Peace is when people are anticipating and managing conflicts without violence and are engaging in inclusive social change processes that improve the quality of their lives. They are doing so without compromising the possibility of continuing to do so in the future, or compromising the possibility of others to do so.
We can recognise peace by evidence that people are resolving conflicts and differences without violence and also by a web of five interlocking factors in society which we believe contribute to peace:
- Power. A peaceful culture of power is critical: one which encourages people to modify the power held by their leaders and to guide the decisions they make. The right of all people – men and women from all parts of society – to be heard is balanced by a responsibility to contribute to society. Individuals and groups living in peaceful societies feel that their contribution is valued, and they are respected.
- How people make a living. Peace also depends on a healthy and functioning economy in which no one is excluded from opportunities because of his or her gender, ethnicity or any other aspect of identity.
- Fair and effective laws. In a peaceful society, laws are designed and justice serves to protect human rights and reduce people’s need and ability to use or provoke violence. Everyone is equal before the law, and the systems for justice must be fair and trusted.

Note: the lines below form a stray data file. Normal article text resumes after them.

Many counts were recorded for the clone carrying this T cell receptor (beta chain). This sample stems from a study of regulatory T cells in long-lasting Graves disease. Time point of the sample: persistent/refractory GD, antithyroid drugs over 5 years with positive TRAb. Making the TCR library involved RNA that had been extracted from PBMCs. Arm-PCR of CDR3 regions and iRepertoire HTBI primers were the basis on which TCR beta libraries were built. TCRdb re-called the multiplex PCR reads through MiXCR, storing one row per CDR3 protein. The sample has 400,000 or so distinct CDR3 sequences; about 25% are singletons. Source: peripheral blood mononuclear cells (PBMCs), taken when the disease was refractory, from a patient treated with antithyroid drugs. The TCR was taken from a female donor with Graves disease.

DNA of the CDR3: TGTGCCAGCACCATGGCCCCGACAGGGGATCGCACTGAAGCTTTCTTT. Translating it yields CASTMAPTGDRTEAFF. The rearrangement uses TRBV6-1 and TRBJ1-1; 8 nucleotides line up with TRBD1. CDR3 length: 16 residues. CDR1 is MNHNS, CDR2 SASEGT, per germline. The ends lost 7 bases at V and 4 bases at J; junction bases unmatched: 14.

- Safety. For peace to be sustained, all people must be able to live without undue fear of physical or psychological threat. A society in which violence against others is commonly used to resolve personal or local conflicts is a society which legitimises and is more likely to resort to violence as a way to resolve political or other differences.
- Well-being. Peace is not an abstract idea, and it depends on people having fair and decent access to their physical and psycho-social requirements such as shelter, nutrition, education, health, clean water, social and leisure opportunities and a decent environment.
Alert’s work helps to strengthen these factors, and we do so in collaboration with local and international partners. We believe that peacebuilding requires a tailored approach rather than off-the-shelf techniques or a standard template. We work in a number of ways, using one or more of the following methods, depending on what is most appropriate for the situation: